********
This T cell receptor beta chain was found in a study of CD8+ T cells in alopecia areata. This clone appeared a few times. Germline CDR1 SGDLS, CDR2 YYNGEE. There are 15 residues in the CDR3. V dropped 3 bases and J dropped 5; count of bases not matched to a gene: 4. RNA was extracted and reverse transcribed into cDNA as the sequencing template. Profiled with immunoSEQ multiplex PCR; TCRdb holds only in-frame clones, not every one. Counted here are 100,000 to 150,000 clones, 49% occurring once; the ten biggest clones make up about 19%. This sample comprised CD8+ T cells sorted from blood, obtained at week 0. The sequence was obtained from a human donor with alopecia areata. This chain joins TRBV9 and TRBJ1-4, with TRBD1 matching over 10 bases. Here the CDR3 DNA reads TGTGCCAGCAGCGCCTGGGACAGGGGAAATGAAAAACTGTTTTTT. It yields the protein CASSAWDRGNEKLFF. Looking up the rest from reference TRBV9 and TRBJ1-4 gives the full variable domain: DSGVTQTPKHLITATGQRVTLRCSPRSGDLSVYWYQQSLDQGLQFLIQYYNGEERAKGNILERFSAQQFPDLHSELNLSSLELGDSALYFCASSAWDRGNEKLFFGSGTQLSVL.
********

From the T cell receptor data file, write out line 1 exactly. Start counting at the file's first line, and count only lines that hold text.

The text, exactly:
This T cell receptor beta chain was found in a study of CD8+ T cells in alopecia areata. This clone appeared a few times. Germline CDR1 SGDLS, CDR2 YYNGEE. There are 15 residues in the CDR3. V dropped 3 bases and J dropped 5; count of bases not matched to a gene: 4. RNA was extracted and reverse transcribed into cDNA as the sequencing template. Profiled with immunoSEQ multiplex PCR; TCRdb holds only in-frame clones, not every one. Counted here are 100,000 to 150,000 clones, 49% occurring once; the ten biggest clones make up about 19%. This sample comprised CD8+ T cells sorted from blood, obtained at week 0. The sequence was obtained from a human donor with alopecia areata. This chain joins TRBV9 and TRBJ1-4, with TRBD1 matching over 10 bases. Here the CDR3 DNA reads TGTGCCAGCAGCGCCTGGGACAGGGGAAATGAAAAACTGTTTTTT. It yields the protein CASSAWDRGNEKLFF. Looking up the rest from reference TRBV9 and TRBJ1-4 gives the full variable domain: DSGVTQTPKHLITATGQRVTLRCSPRSGDLSVYWYQQSLDQGLQFLIQYYNGEERAKGNILERFSAQQFPDLHSELNLSSLELGDSALYFCASSAWDRGNEKLFFGSGTQLSVL.